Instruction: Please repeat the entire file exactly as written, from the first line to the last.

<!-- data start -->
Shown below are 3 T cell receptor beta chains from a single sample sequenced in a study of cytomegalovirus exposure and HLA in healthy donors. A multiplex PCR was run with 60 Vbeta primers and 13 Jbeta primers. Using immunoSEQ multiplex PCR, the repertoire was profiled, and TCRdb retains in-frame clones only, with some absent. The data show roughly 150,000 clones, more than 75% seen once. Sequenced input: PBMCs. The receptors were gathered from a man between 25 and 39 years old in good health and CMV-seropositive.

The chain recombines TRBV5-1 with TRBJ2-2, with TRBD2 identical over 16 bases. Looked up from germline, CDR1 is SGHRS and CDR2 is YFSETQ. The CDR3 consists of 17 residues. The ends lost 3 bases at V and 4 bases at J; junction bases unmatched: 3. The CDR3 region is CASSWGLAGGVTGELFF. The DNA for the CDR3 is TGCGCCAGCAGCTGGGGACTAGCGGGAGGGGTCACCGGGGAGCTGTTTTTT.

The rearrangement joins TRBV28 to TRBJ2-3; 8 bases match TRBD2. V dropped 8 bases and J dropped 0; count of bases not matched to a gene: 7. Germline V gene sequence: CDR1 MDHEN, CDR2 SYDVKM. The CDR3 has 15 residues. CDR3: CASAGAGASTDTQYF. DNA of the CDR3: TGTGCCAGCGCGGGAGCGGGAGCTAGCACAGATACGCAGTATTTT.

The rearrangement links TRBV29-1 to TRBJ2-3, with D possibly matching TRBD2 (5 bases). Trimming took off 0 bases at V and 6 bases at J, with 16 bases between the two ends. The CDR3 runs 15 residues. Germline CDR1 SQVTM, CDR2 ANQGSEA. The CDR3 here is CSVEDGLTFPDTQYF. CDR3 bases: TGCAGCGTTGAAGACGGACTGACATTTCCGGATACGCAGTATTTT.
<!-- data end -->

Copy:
Shown below are 3 T cell receptor beta chains from a single sample sequenced in a study of cytomegalovirus exposure and HLA in healthy donors. A multiplex PCR was run with 60 Vbeta primers and 13 Jbeta primers. Using immunoSEQ multiplex PCR, the repertoire was profiled, and TCRdb retains in-frame clones only, with some absent. The data show roughly 150,000 clones, more than 75% seen once. Sequenced input: PBMCs. The receptors were gathered from a man between 25 and 39 years old in good health and CMV-seropositive.

The chain recombines TRBV5-1 with TRBJ2-2, with TRBD2 identical over 16 bases. Looked up from germline, CDR1 is SGHRS and CDR2 is YFSETQ. The CDR3 consists of 17 residues. The ends lost 3 bases at V and 4 bases at J; junction bases unmatched: 3. The CDR3 region is CASSWGLAGGVTGELFF. The DNA for the CDR3 is TGCGCCAGCAGCTGGGGACTAGCGGGAGGGGTCACCGGGGAGCTGTTTTTT.

The rearrangement joins TRBV28 to TRBJ2-3; 8 bases match TRBD2. V dropped 8 bases and J dropped 0; count of bases not matched to a gene: 7. Germline V gene sequence: CDR1 MDHEN, CDR2 SYDVKM. The CDR3 has 15 residues. CDR3: CASAGAGASTDTQYF. DNA of the CDR3: TGTGCCAGCGCGGGAGCGGGAGCTAGCACAGATACGCAGTATTTT.

The rearrangement links TRBV29-1 to TRBJ2-3, with D possibly matching TRBD2 (5 bases). Trimming took off 0 bases at V and 6 bases at J, with 16 bases between the two ends. The CDR3 runs 15 residues. Germline CDR1 SQVTM, CDR2 ANQGSEA. The CDR3 here is CSVEDGLTFPDTQYF. CDR3 bases: TGCAGCGTTGAAGACGGACTGACATTTCCGGATACGCAGTATTTT.